Le Pont marked its first anniversary of operation November 4 with a fundraising spaghetti supper, organized to raise money for this diocesan welcome centre for asylum seekers.
About one hundred people made their way to support Le Pont, one year after its opening. Everyone enjoyed delicious pasta and sausages offered by the “Du boucher à la table” restaurant, while watching Latin dances generously performed by the group “Tikal Guatemala”.
More than positive reviews
After one year of welcoming people, everyone was pleased to say that this centre is a true success, as much for the number of people who have been welcomed as for the quality of that welcome.
Régina, who everyone calls “Mama”, benefited from the centre’s services one year ago when she arrived from the Congo via the United States.
“After having spent one and a half months at the transit centre in Sherbrooke, I finally arrived at Le Pont: it was a lot better than at the first centre because here the organizers take care of everything: they know how to go further and take care of each person individually.” She laughed while adding “they even taught me how to tie my scarf”, and on a more serious note she adds: “here, it is not humanitarian, but human”.
The primary objectives, “Welcome – Protect – Promote – Integrate” based on the Pope’s words are achieved. Le Pont is more than a centre: it is a home!
In 2018, more than 200 vulnerable asylum seekers benefited from temporary housing that was safe but also familial, rich in services and times of exchange. The volunteers at Le Pont also guided them in the necessary paperwork, directed them toward the appropriate social and health services, clothed them and helped them to understand the Quebecois society: “In an holistic approach, we are there to allow them to experience a successful integration into the Quebecois society and to offer them the possibility of building the life that they hope to have here.” says the centre’s coordinator Arthur Durieux.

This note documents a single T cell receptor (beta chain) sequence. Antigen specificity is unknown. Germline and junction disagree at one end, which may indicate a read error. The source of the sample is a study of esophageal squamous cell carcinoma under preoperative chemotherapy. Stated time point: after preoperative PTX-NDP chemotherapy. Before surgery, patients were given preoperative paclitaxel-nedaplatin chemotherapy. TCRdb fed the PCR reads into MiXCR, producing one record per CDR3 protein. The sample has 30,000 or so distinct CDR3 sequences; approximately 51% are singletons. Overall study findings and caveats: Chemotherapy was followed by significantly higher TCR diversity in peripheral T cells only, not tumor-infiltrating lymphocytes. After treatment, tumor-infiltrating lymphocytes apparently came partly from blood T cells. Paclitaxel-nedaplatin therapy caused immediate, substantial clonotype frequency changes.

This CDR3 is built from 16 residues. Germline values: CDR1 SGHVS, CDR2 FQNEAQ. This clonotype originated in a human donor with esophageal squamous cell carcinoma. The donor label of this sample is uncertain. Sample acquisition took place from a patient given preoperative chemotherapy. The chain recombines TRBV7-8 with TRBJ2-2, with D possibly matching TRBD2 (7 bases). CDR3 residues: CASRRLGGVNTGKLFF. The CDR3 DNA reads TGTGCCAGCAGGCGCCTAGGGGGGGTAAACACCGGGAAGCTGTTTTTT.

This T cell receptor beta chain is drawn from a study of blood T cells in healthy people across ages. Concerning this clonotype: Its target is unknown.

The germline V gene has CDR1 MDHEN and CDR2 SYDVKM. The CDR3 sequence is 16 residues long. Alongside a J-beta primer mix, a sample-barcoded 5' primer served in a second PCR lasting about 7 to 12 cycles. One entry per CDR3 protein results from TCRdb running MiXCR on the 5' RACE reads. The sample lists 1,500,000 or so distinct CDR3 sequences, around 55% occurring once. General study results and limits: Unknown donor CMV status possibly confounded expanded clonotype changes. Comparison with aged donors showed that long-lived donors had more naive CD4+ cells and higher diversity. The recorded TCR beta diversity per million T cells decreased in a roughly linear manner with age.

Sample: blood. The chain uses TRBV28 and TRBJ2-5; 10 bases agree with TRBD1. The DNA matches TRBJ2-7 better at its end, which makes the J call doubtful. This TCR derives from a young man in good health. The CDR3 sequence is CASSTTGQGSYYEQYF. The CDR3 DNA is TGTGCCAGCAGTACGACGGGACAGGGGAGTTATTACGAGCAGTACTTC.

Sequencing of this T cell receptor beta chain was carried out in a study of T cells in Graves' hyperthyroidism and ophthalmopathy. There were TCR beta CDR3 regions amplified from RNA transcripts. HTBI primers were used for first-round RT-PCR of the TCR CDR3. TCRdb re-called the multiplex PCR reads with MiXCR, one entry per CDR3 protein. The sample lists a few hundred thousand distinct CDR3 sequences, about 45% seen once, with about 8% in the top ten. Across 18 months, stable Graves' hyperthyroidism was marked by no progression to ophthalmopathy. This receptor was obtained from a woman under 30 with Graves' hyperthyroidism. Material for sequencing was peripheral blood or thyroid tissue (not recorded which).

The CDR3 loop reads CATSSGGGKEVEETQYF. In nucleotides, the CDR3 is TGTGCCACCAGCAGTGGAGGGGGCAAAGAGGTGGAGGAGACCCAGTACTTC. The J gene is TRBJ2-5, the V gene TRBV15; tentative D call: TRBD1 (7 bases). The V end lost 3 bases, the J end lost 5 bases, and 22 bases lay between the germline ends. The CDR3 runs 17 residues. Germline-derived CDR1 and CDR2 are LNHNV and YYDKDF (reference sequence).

A future full of projects
Another level was built to create more rooms and “we just opened Le Petit Pont: a new program for children at the centre” says director Alessandra Santopadre.
About a dozen volunteers attended the supper. José Luiz, a volunteer, speaks with enthusiasm about the start of new French classes, and Isabel, his wife, about working to direct the beneficiaries toward adequate centres.
In the future, Le Pont would like to further develop its network of partners who offer the beneficiaries referencing services. “This network also allows us to act as a major contributor in the promotion and defence of the rights of asylum seekers, notably for access to daycares and the right to affordable, sanitary and safe housing.”
Msgr. Pierre Blanchard, director of the Office of Cultural Communities and Rituals was pleased and amazed by the dedicated volunteers and the asylum seekers who have found a true family at Le Pont. Using the words of Saint Matthew “I was a stranger and you welcomed me”, Msgr. Blanchard insists: “Le Pont is the unconditional welcome of the Church: all asylum seekers, whatever their origins or their religion, are welcomed.”
The supper ended with a draw that everyone could participate in by buying one of the centre’s t-shirts. “Pplus de ponts et moins de murs!” More bridges and fewer walls!